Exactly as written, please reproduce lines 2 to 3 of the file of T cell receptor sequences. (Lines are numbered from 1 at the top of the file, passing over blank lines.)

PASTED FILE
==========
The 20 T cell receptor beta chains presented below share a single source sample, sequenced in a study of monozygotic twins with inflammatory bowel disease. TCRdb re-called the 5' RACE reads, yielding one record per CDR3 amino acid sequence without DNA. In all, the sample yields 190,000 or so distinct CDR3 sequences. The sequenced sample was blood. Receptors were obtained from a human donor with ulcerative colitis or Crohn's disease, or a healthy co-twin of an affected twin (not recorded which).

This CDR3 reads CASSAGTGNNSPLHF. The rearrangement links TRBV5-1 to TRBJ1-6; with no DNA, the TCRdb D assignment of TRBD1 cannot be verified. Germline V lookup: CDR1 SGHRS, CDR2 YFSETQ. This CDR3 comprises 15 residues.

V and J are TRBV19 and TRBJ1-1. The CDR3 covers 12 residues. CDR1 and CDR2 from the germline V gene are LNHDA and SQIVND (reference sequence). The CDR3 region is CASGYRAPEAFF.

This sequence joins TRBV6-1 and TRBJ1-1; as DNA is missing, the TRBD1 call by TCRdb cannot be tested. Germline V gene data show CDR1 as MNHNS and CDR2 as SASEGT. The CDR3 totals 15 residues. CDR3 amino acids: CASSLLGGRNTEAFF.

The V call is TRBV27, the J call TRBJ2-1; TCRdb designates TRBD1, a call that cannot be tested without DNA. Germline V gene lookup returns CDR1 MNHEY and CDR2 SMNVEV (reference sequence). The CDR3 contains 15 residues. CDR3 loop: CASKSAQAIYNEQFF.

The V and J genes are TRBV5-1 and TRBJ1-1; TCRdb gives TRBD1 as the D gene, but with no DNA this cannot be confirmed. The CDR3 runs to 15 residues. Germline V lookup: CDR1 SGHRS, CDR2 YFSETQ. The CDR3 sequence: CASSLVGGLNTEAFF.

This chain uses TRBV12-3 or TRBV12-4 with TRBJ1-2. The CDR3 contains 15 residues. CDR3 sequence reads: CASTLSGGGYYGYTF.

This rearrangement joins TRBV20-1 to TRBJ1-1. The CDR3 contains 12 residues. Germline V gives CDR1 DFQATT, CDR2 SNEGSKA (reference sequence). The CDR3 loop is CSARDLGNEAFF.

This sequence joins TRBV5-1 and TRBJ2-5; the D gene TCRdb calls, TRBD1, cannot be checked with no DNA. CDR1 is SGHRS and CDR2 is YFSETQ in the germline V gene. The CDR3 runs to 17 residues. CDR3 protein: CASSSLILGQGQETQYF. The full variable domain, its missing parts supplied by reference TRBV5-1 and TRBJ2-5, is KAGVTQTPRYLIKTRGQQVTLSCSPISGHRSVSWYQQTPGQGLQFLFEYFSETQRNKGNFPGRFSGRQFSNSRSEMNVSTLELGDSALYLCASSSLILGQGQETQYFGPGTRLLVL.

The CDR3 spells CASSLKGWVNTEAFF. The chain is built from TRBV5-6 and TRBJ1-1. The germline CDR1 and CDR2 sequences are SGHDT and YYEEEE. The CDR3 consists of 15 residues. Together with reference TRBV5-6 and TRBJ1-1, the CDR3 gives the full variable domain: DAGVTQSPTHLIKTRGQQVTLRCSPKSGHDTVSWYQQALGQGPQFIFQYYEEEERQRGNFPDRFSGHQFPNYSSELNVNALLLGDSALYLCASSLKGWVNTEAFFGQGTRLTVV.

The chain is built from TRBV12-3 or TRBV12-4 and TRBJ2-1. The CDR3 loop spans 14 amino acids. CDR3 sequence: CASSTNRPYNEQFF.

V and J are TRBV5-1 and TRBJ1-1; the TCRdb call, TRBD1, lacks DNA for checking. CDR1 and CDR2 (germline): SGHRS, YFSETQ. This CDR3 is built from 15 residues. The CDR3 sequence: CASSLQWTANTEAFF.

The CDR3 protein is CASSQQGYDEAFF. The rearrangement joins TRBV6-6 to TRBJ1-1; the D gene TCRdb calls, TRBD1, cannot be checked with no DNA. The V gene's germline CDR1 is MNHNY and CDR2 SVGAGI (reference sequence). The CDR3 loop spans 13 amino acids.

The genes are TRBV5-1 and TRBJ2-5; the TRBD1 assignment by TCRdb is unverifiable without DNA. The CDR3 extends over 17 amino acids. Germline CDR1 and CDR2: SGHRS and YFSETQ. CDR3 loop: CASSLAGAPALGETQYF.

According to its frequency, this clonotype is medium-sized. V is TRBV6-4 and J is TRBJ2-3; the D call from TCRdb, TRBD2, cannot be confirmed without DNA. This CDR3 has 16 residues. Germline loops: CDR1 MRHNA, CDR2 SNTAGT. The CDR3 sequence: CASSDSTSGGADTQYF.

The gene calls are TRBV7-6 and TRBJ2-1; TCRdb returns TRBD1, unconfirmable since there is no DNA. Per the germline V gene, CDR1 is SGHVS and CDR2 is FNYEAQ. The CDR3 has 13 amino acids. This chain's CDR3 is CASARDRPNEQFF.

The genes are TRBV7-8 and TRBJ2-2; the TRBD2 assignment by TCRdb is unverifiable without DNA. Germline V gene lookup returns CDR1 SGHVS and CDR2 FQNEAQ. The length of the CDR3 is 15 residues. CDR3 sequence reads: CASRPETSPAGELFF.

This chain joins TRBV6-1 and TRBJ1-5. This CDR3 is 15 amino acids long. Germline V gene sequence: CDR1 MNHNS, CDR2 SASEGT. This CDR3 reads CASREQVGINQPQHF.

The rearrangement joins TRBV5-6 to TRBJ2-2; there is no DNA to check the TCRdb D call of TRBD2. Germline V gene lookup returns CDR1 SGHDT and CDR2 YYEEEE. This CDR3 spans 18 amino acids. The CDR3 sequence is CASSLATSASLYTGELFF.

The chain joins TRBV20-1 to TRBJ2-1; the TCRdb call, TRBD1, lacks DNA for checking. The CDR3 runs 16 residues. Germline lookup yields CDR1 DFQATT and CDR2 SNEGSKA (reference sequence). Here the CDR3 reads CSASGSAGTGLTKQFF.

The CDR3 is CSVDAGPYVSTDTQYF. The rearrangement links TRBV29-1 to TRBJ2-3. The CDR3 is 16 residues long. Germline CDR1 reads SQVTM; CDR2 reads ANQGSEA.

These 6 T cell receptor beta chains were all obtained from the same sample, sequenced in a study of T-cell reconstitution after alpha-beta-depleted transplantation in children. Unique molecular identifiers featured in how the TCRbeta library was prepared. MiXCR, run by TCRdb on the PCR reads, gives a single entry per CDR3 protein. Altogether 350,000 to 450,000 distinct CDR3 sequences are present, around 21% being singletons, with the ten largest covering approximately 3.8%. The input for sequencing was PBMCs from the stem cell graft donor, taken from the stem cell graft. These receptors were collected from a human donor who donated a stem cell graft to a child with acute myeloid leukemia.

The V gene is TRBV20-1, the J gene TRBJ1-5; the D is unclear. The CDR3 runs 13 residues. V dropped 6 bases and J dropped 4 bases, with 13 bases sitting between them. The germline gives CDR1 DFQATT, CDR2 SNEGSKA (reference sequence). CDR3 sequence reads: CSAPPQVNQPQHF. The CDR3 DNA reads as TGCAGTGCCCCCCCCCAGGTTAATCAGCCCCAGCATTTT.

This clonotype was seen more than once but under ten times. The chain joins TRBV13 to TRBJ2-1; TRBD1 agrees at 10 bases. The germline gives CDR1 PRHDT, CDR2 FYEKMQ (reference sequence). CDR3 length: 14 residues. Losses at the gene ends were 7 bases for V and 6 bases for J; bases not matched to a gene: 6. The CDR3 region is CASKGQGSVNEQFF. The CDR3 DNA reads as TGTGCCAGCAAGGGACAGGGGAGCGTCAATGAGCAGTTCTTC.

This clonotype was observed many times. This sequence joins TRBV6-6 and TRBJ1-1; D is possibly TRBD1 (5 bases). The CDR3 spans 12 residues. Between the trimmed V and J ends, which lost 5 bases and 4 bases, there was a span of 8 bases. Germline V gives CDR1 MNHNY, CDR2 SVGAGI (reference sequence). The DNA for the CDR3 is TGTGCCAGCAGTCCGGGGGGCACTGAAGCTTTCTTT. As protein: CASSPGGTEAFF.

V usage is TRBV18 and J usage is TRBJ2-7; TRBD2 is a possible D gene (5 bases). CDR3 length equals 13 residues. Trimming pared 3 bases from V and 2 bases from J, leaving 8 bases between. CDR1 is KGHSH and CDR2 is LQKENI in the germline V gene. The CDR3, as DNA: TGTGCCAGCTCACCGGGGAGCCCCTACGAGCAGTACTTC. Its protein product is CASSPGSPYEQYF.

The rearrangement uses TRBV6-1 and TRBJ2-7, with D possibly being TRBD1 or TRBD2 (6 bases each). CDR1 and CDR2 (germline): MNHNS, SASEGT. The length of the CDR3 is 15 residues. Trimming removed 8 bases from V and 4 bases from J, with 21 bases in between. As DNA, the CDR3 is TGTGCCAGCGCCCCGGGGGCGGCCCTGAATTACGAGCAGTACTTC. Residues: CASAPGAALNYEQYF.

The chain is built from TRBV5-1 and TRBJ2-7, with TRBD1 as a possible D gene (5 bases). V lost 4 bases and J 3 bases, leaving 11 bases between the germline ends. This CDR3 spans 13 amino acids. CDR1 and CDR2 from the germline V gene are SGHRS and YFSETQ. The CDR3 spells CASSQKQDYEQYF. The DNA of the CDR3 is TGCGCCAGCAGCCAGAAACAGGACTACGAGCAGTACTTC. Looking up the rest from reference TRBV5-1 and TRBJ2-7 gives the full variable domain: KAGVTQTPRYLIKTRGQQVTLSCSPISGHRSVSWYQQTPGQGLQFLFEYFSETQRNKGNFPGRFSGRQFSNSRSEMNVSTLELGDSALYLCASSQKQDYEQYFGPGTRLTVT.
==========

This CDR3 reads CASSAGTGNNSPLHF. The rearrangement links TRBV5-1 to TRBJ1-6; with no DNA, the TCRdb D assignment of TRBD1 cannot be verified. Germline V lookup: CDR1 SGHRS, CDR2 YFSETQ. This CDR3 comprises 15 residues.

V and J are TRBV19 and TRBJ1-1. The CDR3 covers 12 residues. CDR1 and CDR2 from the germline V gene are LNHDA and SQIVND (reference sequence). The CDR3 region is CASGYRAPEAFF.